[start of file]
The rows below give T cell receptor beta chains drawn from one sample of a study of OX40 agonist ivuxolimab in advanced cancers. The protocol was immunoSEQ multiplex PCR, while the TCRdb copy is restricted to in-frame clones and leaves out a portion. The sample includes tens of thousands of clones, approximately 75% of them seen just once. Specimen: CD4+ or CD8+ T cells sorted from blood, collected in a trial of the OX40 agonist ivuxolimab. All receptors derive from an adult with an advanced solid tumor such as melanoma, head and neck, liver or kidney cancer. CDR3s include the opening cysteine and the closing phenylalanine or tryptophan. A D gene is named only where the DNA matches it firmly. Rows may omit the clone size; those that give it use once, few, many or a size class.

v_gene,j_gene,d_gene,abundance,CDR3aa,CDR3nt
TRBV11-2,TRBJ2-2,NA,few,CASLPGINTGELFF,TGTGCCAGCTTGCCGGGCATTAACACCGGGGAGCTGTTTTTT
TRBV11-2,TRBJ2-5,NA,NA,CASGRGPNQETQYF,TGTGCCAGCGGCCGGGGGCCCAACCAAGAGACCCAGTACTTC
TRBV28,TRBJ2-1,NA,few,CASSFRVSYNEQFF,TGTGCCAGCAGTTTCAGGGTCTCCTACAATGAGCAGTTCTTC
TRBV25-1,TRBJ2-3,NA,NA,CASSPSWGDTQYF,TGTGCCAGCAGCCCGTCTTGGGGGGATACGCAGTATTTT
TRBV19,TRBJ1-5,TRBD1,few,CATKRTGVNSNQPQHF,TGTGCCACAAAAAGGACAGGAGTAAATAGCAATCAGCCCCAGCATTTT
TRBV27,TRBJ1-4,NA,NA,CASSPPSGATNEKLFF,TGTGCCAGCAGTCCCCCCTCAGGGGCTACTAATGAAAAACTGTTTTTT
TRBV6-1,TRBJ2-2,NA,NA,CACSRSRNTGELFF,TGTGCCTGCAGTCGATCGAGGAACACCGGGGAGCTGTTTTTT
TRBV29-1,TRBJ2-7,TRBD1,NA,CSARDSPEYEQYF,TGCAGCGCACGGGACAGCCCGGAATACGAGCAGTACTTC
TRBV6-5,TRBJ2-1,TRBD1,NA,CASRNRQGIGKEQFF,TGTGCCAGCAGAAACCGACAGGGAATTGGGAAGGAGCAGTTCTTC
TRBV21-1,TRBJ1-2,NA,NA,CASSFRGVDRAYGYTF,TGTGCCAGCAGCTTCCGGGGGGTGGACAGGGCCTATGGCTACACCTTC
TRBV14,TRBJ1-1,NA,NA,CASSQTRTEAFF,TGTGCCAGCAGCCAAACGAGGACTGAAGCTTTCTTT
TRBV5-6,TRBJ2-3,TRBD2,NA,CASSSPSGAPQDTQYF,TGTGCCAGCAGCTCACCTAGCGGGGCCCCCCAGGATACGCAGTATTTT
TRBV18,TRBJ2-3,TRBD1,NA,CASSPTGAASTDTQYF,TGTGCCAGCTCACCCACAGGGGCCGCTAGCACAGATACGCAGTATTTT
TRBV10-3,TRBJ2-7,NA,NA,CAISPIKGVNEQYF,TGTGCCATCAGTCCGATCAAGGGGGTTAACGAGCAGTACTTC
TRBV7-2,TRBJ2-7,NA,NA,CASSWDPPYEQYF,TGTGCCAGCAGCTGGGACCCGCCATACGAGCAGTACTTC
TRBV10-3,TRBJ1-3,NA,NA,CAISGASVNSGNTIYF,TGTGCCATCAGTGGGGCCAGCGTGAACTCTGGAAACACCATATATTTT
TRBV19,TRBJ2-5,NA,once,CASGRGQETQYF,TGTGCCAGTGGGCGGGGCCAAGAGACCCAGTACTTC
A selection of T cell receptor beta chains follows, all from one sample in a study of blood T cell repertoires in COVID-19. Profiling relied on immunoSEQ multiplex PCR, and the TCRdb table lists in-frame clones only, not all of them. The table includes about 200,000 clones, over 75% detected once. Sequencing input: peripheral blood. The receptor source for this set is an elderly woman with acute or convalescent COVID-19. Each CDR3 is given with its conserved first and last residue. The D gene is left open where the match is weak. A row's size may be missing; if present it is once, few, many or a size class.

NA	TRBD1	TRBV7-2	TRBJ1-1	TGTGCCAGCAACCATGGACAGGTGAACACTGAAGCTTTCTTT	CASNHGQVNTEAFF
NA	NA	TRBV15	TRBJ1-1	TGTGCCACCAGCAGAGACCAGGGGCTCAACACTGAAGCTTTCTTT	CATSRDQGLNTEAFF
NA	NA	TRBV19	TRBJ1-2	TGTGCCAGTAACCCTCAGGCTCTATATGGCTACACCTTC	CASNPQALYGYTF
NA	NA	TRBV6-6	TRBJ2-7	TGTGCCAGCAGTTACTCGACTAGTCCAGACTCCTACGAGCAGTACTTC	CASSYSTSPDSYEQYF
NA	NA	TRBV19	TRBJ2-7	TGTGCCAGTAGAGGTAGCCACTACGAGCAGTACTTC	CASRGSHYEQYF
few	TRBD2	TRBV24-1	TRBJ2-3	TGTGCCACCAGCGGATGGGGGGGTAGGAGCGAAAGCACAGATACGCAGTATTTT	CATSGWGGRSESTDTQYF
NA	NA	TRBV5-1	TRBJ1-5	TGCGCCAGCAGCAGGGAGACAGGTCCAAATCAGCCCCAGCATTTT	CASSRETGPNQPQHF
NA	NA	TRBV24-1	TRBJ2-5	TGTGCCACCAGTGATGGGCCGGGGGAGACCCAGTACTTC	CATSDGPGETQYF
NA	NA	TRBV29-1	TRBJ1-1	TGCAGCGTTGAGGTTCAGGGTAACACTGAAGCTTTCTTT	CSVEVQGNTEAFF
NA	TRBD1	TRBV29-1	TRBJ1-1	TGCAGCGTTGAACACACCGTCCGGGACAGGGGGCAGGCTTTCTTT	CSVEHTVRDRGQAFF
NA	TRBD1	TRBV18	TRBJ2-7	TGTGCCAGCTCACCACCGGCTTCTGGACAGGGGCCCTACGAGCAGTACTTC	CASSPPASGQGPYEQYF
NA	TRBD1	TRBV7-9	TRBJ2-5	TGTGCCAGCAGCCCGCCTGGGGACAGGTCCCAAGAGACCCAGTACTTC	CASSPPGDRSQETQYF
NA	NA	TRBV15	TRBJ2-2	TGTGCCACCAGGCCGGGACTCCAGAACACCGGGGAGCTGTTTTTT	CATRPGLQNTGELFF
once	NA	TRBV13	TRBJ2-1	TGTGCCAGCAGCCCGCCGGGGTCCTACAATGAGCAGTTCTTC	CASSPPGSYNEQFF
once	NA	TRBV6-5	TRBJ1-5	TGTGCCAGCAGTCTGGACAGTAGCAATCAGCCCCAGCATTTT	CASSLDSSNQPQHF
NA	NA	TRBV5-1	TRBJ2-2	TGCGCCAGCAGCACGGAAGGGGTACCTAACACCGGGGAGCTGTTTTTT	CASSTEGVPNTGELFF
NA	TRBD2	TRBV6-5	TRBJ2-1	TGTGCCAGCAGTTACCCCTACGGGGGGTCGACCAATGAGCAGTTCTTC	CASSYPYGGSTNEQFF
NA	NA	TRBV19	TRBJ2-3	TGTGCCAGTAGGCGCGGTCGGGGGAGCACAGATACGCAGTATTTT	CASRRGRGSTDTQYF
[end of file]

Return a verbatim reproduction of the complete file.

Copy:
The rows below give T cell receptor beta chains drawn from one sample of a study of OX40 agonist ivuxolimab in advanced cancers. The protocol was immunoSEQ multiplex PCR, while the TCRdb copy is restricted to in-frame clones and leaves out a portion. The sample includes tens of thousands of clones, approximately 75% of them seen just once. Specimen: CD4+ or CD8+ T cells sorted from blood, collected in a trial of the OX40 agonist ivuxolimab. All receptors derive from an adult with an advanced solid tumor such as melanoma, head and neck, liver or kidney cancer. CDR3s include the opening cysteine and the closing phenylalanine or tryptophan. A D gene is named only where the DNA matches it firmly. Rows may omit the clone size; those that give it use once, few, many or a size class.

v_gene,j_gene,d_gene,abundance,CDR3aa,CDR3nt
TRBV11-2,TRBJ2-2,NA,few,CASLPGINTGELFF,TGTGCCAGCTTGCCGGGCATTAACACCGGGGAGCTGTTTTTT
TRBV11-2,TRBJ2-5,NA,NA,CASGRGPNQETQYF,TGTGCCAGCGGCCGGGGGCCCAACCAAGAGACCCAGTACTTC
TRBV28,TRBJ2-1,NA,few,CASSFRVSYNEQFF,TGTGCCAGCAGTTTCAGGGTCTCCTACAATGAGCAGTTCTTC
TRBV25-1,TRBJ2-3,NA,NA,CASSPSWGDTQYF,TGTGCCAGCAGCCCGTCTTGGGGGGATACGCAGTATTTT
TRBV19,TRBJ1-5,TRBD1,few,CATKRTGVNSNQPQHF,TGTGCCACAAAAAGGACAGGAGTAAATAGCAATCAGCCCCAGCATTTT
TRBV27,TRBJ1-4,NA,NA,CASSPPSGATNEKLFF,TGTGCCAGCAGTCCCCCCTCAGGGGCTACTAATGAAAAACTGTTTTTT
TRBV6-1,TRBJ2-2,NA,NA,CACSRSRNTGELFF,TGTGCCTGCAGTCGATCGAGGAACACCGGGGAGCTGTTTTTT
TRBV29-1,TRBJ2-7,TRBD1,NA,CSARDSPEYEQYF,TGCAGCGCACGGGACAGCCCGGAATACGAGCAGTACTTC
TRBV6-5,TRBJ2-1,TRBD1,NA,CASRNRQGIGKEQFF,TGTGCCAGCAGAAACCGACAGGGAATTGGGAAGGAGCAGTTCTTC
TRBV21-1,TRBJ1-2,NA,NA,CASSFRGVDRAYGYTF,TGTGCCAGCAGCTTCCGGGGGGTGGACAGGGCCTATGGCTACACCTTC
TRBV14,TRBJ1-1,NA,NA,CASSQTRTEAFF,TGTGCCAGCAGCCAAACGAGGACTGAAGCTTTCTTT
TRBV5-6,TRBJ2-3,TRBD2,NA,CASSSPSGAPQDTQYF,TGTGCCAGCAGCTCACCTAGCGGGGCCCCCCAGGATACGCAGTATTTT
TRBV18,TRBJ2-3,TRBD1,NA,CASSPTGAASTDTQYF,TGTGCCAGCTCACCCACAGGGGCCGCTAGCACAGATACGCAGTATTTT
TRBV10-3,TRBJ2-7,NA,NA,CAISPIKGVNEQYF,TGTGCCATCAGTCCGATCAAGGGGGTTAACGAGCAGTACTTC
TRBV7-2,TRBJ2-7,NA,NA,CASSWDPPYEQYF,TGTGCCAGCAGCTGGGACCCGCCATACGAGCAGTACTTC
TRBV10-3,TRBJ1-3,NA,NA,CAISGASVNSGNTIYF,TGTGCCATCAGTGGGGCCAGCGTGAACTCTGGAAACACCATATATTTT
TRBV19,TRBJ2-5,NA,once,CASGRGQETQYF,TGTGCCAGTGGGCGGGGCCAAGAGACCCAGTACTTC
A selection of T cell receptor beta chains follows, all from one sample in a study of blood T cell repertoires in COVID-19. Profiling relied on immunoSEQ multiplex PCR, and the TCRdb table lists in-frame clones only, not all of them. The table includes about 200,000 clones, over 75% detected once. Sequencing input: peripheral blood. The receptor source for this set is an elderly woman with acute or convalescent COVID-19. Each CDR3 is given with its conserved first and last residue. The D gene is left open where the match is weak. A row's size may be missing; if present it is once, few, many or a size class.

NA	TRBD1	TRBV7-2	TRBJ1-1	TGTGCCAGCAACCATGGACAGGTGAACACTGAAGCTTTCTTT	CASNHGQVNTEAFF
NA	NA	TRBV15	TRBJ1-1	TGTGCCACCAGCAGAGACCAGGGGCTCAACACTGAAGCTTTCTTT	CATSRDQGLNTEAFF
NA	NA	TRBV19	TRBJ1-2	TGTGCCAGTAACCCTCAGGCTCTATATGGCTACACCTTC	CASNPQALYGYTF
NA	NA	TRBV6-6	TRBJ2-7	TGTGCCAGCAGTTACTCGACTAGTCCAGACTCCTACGAGCAGTACTTC	CASSYSTSPDSYEQYF
NA	NA	TRBV19	TRBJ2-7	TGTGCCAGTAGAGGTAGCCACTACGAGCAGTACTTC	CASRGSHYEQYF
few	TRBD2	TRBV24-1	TRBJ2-3	TGTGCCACCAGCGGATGGGGGGGTAGGAGCGAAAGCACAGATACGCAGTATTTT	CATSGWGGRSESTDTQYF
NA	NA	TRBV5-1	TRBJ1-5	TGCGCCAGCAGCAGGGAGACAGGTCCAAATCAGCCCCAGCATTTT	CASSRETGPNQPQHF
NA	NA	TRBV24-1	TRBJ2-5	TGTGCCACCAGTGATGGGCCGGGGGAGACCCAGTACTTC	CATSDGPGETQYF
NA	NA	TRBV29-1	TRBJ1-1	TGCAGCGTTGAGGTTCAGGGTAACACTGAAGCTTTCTTT	CSVEVQGNTEAFF
NA	TRBD1	TRBV29-1	TRBJ1-1	TGCAGCGTTGAACACACCGTCCGGGACAGGGGGCAGGCTTTCTTT	CSVEHTVRDRGQAFF
NA	TRBD1	TRBV18	TRBJ2-7	TGTGCCAGCTCACCACCGGCTTCTGGACAGGGGCCCTACGAGCAGTACTTC	CASSPPASGQGPYEQYF
NA	TRBD1	TRBV7-9	TRBJ2-5	TGTGCCAGCAGCCCGCCTGGGGACAGGTCCCAAGAGACCCAGTACTTC	CASSPPGDRSQETQYF
NA	NA	TRBV15	TRBJ2-2	TGTGCCACCAGGCCGGGACTCCAGAACACCGGGGAGCTGTTTTTT	CATRPGLQNTGELFF
once	NA	TRBV13	TRBJ2-1	TGTGCCAGCAGCCCGCCGGGGTCCTACAATGAGCAGTTCTTC	CASSPPGSYNEQFF
once	NA	TRBV6-5	TRBJ1-5	TGTGCCAGCAGTCTGGACAGTAGCAATCAGCCCCAGCATTTT	CASSLDSSNQPQHF
NA	NA	TRBV5-1	TRBJ2-2	TGCGCCAGCAGCACGGAAGGGGTACCTAACACCGGGGAGCTGTTTTTT	CASSTEGVPNTGELFF
NA	TRBD2	TRBV6-5	TRBJ2-1	TGTGCCAGCAGTTACCCCTACGGGGGGTCGACCAATGAGCAGTTCTTC	CASSYPYGGSTNEQFF
NA	NA	TRBV19	TRBJ2-3	TGTGCCAGTAGGCGCGGTCGGGGGAGCACAGATACGCAGTATTTT	CASRRGRGSTDTQYF